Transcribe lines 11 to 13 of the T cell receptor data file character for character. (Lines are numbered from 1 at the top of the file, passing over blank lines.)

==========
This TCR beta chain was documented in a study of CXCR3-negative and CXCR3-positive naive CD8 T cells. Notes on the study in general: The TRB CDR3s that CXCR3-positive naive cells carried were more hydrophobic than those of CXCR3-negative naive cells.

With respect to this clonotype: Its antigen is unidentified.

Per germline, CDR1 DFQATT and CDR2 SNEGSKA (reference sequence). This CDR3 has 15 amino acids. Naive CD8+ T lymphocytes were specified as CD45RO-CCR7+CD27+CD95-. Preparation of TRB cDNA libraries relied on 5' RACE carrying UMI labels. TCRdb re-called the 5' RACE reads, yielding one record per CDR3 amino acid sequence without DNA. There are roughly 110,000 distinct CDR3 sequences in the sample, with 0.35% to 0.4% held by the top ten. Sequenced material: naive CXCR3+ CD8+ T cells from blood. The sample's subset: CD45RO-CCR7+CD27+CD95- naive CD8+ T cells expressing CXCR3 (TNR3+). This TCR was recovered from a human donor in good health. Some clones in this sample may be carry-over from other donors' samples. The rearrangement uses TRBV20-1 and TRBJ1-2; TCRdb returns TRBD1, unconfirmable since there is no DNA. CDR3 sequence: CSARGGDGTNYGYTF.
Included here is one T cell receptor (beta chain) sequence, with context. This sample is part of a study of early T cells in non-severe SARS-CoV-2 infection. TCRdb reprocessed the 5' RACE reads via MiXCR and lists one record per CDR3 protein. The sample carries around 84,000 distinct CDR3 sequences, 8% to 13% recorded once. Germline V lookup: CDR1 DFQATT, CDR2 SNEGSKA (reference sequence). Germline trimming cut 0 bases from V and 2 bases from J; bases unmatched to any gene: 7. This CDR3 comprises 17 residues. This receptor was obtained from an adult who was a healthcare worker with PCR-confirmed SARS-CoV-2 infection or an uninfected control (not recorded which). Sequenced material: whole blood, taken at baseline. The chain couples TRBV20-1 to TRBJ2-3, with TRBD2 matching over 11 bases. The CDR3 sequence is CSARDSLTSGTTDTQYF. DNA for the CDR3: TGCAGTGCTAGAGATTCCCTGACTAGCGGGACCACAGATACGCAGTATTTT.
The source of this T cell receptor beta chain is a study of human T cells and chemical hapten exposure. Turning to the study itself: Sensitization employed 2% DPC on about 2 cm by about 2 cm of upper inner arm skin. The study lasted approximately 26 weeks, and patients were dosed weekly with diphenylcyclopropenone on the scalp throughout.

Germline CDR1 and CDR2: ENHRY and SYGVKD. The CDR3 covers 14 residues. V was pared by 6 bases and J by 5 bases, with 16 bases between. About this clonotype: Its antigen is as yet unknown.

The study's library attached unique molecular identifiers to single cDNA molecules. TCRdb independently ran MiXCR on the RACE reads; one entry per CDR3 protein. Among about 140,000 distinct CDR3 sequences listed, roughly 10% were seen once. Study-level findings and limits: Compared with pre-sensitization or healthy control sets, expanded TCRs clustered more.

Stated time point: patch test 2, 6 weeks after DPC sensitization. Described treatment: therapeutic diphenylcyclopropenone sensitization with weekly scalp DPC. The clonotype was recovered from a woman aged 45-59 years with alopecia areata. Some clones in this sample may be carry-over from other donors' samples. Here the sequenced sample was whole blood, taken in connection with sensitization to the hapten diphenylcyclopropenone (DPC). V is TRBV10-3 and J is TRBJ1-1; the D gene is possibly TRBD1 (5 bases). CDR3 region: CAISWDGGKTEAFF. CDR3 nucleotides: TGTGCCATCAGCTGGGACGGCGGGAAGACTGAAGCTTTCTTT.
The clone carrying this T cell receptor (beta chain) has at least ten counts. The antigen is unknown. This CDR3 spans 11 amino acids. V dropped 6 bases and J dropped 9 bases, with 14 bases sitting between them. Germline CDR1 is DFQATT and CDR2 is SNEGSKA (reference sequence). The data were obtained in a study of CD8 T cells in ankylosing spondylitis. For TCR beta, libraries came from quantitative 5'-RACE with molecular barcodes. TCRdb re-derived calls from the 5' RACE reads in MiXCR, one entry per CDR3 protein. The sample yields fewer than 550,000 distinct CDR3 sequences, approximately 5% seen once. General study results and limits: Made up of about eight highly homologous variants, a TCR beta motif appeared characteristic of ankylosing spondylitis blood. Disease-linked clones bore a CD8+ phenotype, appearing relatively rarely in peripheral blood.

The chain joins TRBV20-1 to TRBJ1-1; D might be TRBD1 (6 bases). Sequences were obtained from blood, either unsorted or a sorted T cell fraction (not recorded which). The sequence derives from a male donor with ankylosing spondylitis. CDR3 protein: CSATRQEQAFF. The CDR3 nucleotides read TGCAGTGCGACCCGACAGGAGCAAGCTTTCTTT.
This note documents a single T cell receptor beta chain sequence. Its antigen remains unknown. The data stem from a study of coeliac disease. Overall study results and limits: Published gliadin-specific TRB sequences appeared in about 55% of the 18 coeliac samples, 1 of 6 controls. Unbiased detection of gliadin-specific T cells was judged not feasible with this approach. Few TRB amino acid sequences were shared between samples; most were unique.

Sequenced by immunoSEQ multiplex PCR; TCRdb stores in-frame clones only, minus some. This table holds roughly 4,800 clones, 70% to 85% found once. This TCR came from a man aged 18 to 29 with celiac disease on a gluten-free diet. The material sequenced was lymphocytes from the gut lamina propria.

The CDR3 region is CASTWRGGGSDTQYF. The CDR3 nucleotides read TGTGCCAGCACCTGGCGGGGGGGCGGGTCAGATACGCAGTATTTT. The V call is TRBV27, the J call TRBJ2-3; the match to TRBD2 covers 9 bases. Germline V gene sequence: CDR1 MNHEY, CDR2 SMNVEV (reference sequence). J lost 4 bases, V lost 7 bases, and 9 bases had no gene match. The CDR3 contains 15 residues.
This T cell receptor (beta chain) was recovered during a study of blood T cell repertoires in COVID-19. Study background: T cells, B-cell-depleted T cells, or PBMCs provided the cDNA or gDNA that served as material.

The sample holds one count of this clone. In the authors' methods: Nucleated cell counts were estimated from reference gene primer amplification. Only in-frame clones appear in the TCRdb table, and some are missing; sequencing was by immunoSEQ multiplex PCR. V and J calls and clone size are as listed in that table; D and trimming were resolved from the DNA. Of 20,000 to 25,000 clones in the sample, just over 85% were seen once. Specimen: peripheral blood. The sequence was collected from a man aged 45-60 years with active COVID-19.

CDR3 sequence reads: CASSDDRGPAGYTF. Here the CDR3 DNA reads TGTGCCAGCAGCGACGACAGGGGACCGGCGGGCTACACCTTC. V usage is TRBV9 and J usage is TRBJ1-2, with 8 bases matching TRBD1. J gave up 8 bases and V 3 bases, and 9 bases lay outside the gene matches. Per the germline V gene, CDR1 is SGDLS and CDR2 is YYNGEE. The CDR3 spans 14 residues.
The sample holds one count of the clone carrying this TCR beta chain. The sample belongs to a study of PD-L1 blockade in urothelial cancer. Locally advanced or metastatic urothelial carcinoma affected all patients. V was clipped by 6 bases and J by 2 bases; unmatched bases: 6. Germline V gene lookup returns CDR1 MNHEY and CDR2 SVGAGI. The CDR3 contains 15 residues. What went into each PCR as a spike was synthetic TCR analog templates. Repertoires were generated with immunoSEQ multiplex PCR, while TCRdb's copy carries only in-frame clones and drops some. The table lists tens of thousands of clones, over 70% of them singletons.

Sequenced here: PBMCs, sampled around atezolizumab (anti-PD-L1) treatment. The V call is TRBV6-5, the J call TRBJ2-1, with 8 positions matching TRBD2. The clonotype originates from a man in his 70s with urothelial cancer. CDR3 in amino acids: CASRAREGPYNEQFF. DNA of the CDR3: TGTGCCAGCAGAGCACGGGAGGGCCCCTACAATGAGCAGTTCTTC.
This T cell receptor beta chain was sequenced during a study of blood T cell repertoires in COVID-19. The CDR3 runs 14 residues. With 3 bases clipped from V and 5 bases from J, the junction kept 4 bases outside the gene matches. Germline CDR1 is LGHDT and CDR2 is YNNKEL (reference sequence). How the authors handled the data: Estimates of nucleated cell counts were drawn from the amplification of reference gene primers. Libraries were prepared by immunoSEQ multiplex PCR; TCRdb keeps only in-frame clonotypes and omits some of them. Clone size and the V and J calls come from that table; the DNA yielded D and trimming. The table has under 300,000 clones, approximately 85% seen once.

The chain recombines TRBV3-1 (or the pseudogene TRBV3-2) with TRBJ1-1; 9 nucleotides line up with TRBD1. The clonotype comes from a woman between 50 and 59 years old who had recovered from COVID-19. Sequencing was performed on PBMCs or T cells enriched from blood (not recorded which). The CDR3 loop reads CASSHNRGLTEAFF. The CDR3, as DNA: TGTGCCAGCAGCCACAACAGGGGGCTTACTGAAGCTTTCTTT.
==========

This note documents a single T cell receptor beta chain sequence. Its antigen remains unknown. The data stem from a study of coeliac disease. Overall study results and limits: Published gliadin-specific TRB sequences appeared in about 55% of the 18 coeliac samples, 1 of 6 controls. Unbiased detection of gliadin-specific T cells was judged not feasible with this approach. Few TRB amino acid sequences were shared between samples; most were unique.

Sequenced by immunoSEQ multiplex PCR; TCRdb stores in-frame clones only, minus some. This table holds roughly 4,800 clones, 70% to 85% found once. This TCR came from a man aged 18 to 29 with celiac disease on a gluten-free diet. The material sequenced was lymphocytes from the gut lamina propria.

The CDR3 region is CASTWRGGGSDTQYF. The CDR3 nucleotides read TGTGCCAGCACCTGGCGGGGGGGCGGGTCAGATACGCAGTATTTT. The V call is TRBV27, the J call TRBJ2-3; the match to TRBD2 covers 9 bases. Germline V gene sequence: CDR1 MNHEY, CDR2 SMNVEV (reference sequence). J lost 4 bases, V lost 7 bases, and 9 bases had no gene match. The CDR3 contains 15 residues.